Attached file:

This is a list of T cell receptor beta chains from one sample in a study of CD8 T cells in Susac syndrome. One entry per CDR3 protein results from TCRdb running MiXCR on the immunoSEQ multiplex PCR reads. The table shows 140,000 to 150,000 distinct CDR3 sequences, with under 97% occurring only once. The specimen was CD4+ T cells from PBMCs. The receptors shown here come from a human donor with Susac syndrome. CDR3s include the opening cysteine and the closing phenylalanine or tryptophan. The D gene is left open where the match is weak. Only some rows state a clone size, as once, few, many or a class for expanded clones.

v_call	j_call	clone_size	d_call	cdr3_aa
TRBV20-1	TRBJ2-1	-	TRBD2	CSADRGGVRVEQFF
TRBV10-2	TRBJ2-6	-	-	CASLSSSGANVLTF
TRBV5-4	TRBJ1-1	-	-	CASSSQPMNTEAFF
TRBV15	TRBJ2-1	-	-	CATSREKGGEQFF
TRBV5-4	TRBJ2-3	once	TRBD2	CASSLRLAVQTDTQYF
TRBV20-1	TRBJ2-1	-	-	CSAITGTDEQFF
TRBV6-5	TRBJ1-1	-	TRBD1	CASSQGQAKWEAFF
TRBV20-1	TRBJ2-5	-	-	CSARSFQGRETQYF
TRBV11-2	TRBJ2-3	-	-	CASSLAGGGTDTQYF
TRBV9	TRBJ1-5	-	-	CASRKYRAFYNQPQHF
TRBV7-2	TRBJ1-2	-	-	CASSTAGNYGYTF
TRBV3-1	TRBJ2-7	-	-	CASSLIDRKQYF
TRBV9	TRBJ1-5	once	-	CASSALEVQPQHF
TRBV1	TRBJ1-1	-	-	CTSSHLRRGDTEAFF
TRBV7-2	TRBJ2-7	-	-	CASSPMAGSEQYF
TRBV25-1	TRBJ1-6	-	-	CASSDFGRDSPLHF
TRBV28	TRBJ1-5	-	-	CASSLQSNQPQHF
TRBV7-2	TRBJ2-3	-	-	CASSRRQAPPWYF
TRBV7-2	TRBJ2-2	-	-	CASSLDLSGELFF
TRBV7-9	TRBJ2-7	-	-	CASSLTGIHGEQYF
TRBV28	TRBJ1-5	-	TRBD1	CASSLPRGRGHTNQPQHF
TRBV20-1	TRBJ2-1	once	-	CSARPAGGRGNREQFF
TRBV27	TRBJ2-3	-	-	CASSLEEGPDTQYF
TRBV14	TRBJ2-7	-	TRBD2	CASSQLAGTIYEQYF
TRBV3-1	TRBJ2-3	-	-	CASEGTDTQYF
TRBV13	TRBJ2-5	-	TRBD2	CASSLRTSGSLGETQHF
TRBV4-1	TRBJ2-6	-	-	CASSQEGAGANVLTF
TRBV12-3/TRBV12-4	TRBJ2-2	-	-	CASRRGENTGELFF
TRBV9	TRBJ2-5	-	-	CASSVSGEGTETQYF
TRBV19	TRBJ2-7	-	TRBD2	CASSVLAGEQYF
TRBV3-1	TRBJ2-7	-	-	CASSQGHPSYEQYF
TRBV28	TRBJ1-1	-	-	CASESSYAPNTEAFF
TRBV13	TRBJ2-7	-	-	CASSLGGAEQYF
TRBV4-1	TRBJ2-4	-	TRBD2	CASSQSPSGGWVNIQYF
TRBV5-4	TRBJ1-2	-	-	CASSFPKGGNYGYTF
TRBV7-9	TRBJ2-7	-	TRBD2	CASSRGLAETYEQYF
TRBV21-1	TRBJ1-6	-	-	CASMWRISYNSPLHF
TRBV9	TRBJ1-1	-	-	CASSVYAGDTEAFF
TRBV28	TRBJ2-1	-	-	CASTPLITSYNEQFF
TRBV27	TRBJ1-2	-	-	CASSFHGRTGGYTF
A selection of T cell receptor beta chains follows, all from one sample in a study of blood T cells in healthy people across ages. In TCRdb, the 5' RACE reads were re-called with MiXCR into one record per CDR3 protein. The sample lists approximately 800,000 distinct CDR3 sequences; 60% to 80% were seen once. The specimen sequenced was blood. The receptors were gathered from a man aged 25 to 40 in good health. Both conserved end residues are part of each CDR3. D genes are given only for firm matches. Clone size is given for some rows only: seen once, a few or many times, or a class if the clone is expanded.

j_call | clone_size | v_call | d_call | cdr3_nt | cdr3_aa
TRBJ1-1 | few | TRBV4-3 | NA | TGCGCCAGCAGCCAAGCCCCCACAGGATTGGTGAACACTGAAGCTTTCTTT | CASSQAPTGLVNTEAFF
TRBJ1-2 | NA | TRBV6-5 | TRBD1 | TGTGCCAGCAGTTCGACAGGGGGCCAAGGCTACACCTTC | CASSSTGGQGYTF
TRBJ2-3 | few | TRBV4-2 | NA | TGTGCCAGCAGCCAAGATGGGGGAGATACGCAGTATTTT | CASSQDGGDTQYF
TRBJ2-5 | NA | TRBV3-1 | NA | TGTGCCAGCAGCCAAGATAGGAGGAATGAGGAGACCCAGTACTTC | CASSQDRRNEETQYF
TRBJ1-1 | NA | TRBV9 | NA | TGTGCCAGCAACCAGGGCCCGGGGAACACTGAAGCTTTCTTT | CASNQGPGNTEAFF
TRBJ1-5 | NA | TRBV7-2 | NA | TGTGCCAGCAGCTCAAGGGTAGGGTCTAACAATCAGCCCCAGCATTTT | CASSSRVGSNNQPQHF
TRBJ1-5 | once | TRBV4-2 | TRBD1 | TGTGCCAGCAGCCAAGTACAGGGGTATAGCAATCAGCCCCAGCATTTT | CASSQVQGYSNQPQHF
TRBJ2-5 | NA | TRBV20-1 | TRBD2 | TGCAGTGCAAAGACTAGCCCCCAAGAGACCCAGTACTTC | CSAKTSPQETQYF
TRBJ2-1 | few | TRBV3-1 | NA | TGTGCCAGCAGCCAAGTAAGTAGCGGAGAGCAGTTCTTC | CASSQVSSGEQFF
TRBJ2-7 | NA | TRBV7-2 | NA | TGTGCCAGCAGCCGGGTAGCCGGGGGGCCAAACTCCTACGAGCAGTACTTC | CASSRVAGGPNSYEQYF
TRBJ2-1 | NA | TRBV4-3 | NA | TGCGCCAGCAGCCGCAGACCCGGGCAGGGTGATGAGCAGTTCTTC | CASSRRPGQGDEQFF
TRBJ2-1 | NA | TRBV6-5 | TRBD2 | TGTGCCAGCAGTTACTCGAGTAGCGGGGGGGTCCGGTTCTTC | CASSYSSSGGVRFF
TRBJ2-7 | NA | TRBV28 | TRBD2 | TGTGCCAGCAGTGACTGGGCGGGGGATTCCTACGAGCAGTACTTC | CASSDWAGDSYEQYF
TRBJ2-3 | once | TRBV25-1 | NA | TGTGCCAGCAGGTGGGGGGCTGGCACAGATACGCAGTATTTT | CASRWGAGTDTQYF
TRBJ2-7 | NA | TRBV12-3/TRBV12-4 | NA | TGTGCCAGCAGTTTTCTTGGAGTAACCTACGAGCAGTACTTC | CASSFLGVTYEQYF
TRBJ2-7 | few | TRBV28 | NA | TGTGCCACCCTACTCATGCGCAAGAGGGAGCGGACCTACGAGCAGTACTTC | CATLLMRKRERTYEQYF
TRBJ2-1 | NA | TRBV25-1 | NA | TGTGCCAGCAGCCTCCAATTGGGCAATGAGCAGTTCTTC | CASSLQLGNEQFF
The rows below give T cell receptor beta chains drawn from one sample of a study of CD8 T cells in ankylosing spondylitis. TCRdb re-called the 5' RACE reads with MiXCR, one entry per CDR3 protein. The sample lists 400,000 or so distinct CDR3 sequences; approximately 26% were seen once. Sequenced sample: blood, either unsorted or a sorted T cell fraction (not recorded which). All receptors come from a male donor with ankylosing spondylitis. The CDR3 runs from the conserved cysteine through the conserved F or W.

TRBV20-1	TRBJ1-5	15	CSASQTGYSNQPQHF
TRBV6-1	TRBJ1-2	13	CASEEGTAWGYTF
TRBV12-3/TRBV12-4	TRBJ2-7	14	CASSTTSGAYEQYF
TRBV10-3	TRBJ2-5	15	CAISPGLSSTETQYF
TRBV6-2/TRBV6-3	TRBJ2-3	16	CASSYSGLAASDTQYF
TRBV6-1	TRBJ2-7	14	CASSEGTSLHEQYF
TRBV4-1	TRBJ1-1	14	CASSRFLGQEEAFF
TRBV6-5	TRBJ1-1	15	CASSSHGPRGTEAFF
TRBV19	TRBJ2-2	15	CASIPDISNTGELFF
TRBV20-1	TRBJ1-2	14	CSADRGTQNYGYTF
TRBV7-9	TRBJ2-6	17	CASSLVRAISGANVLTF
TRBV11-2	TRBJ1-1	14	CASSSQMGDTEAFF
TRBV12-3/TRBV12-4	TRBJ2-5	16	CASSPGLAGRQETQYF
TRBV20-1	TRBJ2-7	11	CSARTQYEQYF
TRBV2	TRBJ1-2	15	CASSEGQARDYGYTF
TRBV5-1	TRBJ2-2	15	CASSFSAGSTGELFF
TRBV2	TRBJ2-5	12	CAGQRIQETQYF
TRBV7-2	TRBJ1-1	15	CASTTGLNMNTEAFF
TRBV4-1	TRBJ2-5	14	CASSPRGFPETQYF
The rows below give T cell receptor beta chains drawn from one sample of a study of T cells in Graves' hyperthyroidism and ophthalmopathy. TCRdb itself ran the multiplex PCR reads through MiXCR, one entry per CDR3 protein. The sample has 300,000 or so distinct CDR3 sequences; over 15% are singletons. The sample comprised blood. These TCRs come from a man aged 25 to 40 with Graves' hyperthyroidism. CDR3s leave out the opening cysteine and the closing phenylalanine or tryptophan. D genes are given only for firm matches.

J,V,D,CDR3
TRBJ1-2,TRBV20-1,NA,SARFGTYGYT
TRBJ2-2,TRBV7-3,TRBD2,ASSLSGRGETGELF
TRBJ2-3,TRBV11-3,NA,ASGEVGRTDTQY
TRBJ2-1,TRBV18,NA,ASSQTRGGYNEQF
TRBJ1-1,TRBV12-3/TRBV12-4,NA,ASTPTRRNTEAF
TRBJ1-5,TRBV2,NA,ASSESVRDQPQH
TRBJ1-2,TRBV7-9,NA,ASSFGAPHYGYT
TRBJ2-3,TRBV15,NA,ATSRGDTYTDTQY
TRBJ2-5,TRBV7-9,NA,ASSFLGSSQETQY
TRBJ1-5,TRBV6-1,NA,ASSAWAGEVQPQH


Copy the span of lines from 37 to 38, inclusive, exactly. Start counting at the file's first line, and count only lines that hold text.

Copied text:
TRBV5-4	TRBJ1-2	-	-	CASSFPKGGNYGYTF
TRBV7-9	TRBJ2-7	-	TRBD2	CASSRGLAETYEQYF